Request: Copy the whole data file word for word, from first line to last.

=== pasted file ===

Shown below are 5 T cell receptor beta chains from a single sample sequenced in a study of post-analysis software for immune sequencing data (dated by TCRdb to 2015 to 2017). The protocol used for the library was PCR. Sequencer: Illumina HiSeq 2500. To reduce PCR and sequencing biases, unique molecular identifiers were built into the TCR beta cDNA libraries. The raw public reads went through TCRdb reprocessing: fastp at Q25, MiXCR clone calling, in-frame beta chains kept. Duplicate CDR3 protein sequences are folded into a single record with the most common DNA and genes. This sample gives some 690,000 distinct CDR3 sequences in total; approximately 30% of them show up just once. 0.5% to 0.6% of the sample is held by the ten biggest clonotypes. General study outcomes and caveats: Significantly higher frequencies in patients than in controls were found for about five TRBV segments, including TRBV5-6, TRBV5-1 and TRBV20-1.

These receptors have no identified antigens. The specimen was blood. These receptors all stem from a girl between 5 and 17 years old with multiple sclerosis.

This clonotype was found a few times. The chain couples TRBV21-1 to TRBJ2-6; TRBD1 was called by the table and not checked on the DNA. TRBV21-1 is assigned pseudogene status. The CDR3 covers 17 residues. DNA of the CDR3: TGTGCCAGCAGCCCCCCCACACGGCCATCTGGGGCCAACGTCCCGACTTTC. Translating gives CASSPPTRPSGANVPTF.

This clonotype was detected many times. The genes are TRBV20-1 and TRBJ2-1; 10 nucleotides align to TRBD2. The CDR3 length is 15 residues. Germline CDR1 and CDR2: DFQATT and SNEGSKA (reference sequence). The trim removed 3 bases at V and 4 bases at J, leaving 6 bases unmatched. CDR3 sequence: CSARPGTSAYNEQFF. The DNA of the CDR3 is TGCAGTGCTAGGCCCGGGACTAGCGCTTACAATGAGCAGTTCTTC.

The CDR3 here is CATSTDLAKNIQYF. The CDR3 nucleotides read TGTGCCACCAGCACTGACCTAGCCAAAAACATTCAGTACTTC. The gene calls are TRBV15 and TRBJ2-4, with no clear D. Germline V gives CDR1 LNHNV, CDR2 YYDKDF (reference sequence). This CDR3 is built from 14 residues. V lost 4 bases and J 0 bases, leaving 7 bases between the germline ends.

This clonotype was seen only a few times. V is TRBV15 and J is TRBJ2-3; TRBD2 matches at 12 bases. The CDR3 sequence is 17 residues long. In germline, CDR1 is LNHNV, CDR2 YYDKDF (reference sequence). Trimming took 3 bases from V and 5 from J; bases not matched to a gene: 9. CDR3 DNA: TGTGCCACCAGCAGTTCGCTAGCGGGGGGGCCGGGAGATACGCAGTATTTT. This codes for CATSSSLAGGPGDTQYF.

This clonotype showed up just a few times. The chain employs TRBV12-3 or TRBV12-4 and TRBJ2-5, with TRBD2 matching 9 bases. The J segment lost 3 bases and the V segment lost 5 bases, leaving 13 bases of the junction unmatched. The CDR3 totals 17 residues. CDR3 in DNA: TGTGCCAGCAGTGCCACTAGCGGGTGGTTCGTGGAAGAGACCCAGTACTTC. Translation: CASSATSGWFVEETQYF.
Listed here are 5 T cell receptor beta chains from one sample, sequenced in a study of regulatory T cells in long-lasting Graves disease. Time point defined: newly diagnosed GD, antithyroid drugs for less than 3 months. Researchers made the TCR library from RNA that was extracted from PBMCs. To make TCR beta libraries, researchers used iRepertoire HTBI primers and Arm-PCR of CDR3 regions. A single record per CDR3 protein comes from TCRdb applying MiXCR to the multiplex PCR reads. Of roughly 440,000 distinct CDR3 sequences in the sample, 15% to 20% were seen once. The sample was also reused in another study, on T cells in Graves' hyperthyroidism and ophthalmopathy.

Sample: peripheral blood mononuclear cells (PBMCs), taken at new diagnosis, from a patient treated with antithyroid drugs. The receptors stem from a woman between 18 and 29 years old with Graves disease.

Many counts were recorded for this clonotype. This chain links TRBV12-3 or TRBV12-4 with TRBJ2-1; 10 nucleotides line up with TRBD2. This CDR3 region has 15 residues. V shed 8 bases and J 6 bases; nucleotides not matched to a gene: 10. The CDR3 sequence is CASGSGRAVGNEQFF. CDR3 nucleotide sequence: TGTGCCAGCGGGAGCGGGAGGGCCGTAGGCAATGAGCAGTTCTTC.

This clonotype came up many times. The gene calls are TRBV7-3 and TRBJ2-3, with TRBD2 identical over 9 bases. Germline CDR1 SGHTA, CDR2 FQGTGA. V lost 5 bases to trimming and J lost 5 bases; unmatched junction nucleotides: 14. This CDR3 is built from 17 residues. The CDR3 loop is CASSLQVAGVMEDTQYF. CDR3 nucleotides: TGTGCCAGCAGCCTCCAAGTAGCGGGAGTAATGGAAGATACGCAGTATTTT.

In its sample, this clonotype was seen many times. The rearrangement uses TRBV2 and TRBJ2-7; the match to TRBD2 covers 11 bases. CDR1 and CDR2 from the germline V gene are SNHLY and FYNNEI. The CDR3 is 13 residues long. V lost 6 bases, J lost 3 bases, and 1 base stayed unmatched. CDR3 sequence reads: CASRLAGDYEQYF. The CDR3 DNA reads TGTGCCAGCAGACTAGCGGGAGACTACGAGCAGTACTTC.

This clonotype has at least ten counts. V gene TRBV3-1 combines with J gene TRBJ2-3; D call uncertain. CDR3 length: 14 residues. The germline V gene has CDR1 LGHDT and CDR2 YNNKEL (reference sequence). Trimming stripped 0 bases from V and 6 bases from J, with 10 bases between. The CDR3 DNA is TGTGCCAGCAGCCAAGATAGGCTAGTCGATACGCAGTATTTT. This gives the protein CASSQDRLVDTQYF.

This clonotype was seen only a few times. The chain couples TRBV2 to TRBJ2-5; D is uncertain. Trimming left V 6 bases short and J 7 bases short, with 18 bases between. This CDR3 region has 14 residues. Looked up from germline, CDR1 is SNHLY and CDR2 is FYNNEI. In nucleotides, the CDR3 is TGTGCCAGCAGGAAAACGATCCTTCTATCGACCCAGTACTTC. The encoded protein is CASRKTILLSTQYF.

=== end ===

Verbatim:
Shown below are 5 T cell receptor beta chains from a single sample sequenced in a study of post-analysis software for immune sequencing data (dated by TCRdb to 2015 to 2017). The protocol used for the library was PCR. Sequencer: Illumina HiSeq 2500. To reduce PCR and sequencing biases, unique molecular identifiers were built into the TCR beta cDNA libraries. The raw public reads went through TCRdb reprocessing: fastp at Q25, MiXCR clone calling, in-frame beta chains kept. Duplicate CDR3 protein sequences are folded into a single record with the most common DNA and genes. This sample gives some 690,000 distinct CDR3 sequences in total; approximately 30% of them show up just once. 0.5% to 0.6% of the sample is held by the ten biggest clonotypes. General study outcomes and caveats: Significantly higher frequencies in patients than in controls were found for about five TRBV segments, including TRBV5-6, TRBV5-1 and TRBV20-1.

These receptors have no identified antigens. The specimen was blood. These receptors all stem from a girl between 5 and 17 years old with multiple sclerosis.

This clonotype was found a few times. The chain couples TRBV21-1 to TRBJ2-6; TRBD1 was called by the table and not checked on the DNA. TRBV21-1 is assigned pseudogene status. The CDR3 covers 17 residues. DNA of the CDR3: TGTGCCAGCAGCCCCCCCACACGGCCATCTGGGGCCAACGTCCCGACTTTC. Translating gives CASSPPTRPSGANVPTF.

This clonotype was detected many times. The genes are TRBV20-1 and TRBJ2-1; 10 nucleotides align to TRBD2. The CDR3 length is 15 residues. Germline CDR1 and CDR2: DFQATT and SNEGSKA (reference sequence). The trim removed 3 bases at V and 4 bases at J, leaving 6 bases unmatched. CDR3 sequence: CSARPGTSAYNEQFF. The DNA of the CDR3 is TGCAGTGCTAGGCCCGGGACTAGCGCTTACAATGAGCAGTTCTTC.

The CDR3 here is CATSTDLAKNIQYF. The CDR3 nucleotides read TGTGCCACCAGCACTGACCTAGCCAAAAACATTCAGTACTTC. The gene calls are TRBV15 and TRBJ2-4, with no clear D. Germline V gives CDR1 LNHNV, CDR2 YYDKDF (reference sequence). This CDR3 is built from 14 residues. V lost 4 bases and J 0 bases, leaving 7 bases between the germline ends.

This clonotype was seen only a few times. V is TRBV15 and J is TRBJ2-3; TRBD2 matches at 12 bases. The CDR3 sequence is 17 residues long. In germline, CDR1 is LNHNV, CDR2 YYDKDF (reference sequence). Trimming took 3 bases from V and 5 from J; bases not matched to a gene: 9. CDR3 DNA: TGTGCCACCAGCAGTTCGCTAGCGGGGGGGCCGGGAGATACGCAGTATTTT. This codes for CATSSSLAGGPGDTQYF.

This clonotype showed up just a few times. The chain employs TRBV12-3 or TRBV12-4 and TRBJ2-5, with TRBD2 matching 9 bases. The J segment lost 3 bases and the V segment lost 5 bases, leaving 13 bases of the junction unmatched. The CDR3 totals 17 residues. CDR3 in DNA: TGTGCCAGCAGTGCCACTAGCGGGTGGTTCGTGGAAGAGACCCAGTACTTC. Translation: CASSATSGWFVEETQYF.
Listed here are 5 T cell receptor beta chains from one sample, sequenced in a study of regulatory T cells in long-lasting Graves disease. Time point defined: newly diagnosed GD, antithyroid drugs for less than 3 months. Researchers made the TCR library from RNA that was extracted from PBMCs. To make TCR beta libraries, researchers used iRepertoire HTBI primers and Arm-PCR of CDR3 regions. A single record per CDR3 protein comes from TCRdb applying MiXCR to the multiplex PCR reads. Of roughly 440,000 distinct CDR3 sequences in the sample, 15% to 20% were seen once. The sample was also reused in another study, on T cells in Graves' hyperthyroidism and ophthalmopathy.

Sample: peripheral blood mononuclear cells (PBMCs), taken at new diagnosis, from a patient treated with antithyroid drugs. The receptors stem from a woman between 18 and 29 years old with Graves disease.

Many counts were recorded for this clonotype. This chain links TRBV12-3 or TRBV12-4 with TRBJ2-1; 10 nucleotides line up with TRBD2. This CDR3 region has 15 residues. V shed 8 bases and J 6 bases; nucleotides not matched to a gene: 10. The CDR3 sequence is CASGSGRAVGNEQFF. CDR3 nucleotide sequence: TGTGCCAGCGGGAGCGGGAGGGCCGTAGGCAATGAGCAGTTCTTC.

This clonotype came up many times. The gene calls are TRBV7-3 and TRBJ2-3, with TRBD2 identical over 9 bases. Germline CDR1 SGHTA, CDR2 FQGTGA. V lost 5 bases to trimming and J lost 5 bases; unmatched junction nucleotides: 14. This CDR3 is built from 17 residues. The CDR3 loop is CASSLQVAGVMEDTQYF. CDR3 nucleotides: TGTGCCAGCAGCCTCCAAGTAGCGGGAGTAATGGAAGATACGCAGTATTTT.

In its sample, this clonotype was seen many times. The rearrangement uses TRBV2 and TRBJ2-7; the match to TRBD2 covers 11 bases. CDR1 and CDR2 from the germline V gene are SNHLY and FYNNEI. The CDR3 is 13 residues long. V lost 6 bases, J lost 3 bases, and 1 base stayed unmatched. CDR3 sequence reads: CASRLAGDYEQYF. The CDR3 DNA reads TGTGCCAGCAGACTAGCGGGAGACTACGAGCAGTACTTC.

This clonotype has at least ten counts. V gene TRBV3-1 combines with J gene TRBJ2-3; D call uncertain. CDR3 length: 14 residues. The germline V gene has CDR1 LGHDT and CDR2 YNNKEL (reference sequence). Trimming stripped 0 bases from V and 6 bases from J, with 10 bases between. The CDR3 DNA is TGTGCCAGCAGCCAAGATAGGCTAGTCGATACGCAGTATTTT. This gives the protein CASSQDRLVDTQYF.

This clonotype was seen only a few times. The chain couples TRBV2 to TRBJ2-5; D is uncertain. Trimming left V 6 bases short and J 7 bases short, with 18 bases between. This CDR3 region has 14 residues. Looked up from germline, CDR1 is SNHLY and CDR2 is FYNNEI. In nucleotides, the CDR3 is TGTGCCAGCAGGAAAACGATCCTTCTATCGACCCAGTACTTC. The encoded protein is CASRKTILLSTQYF.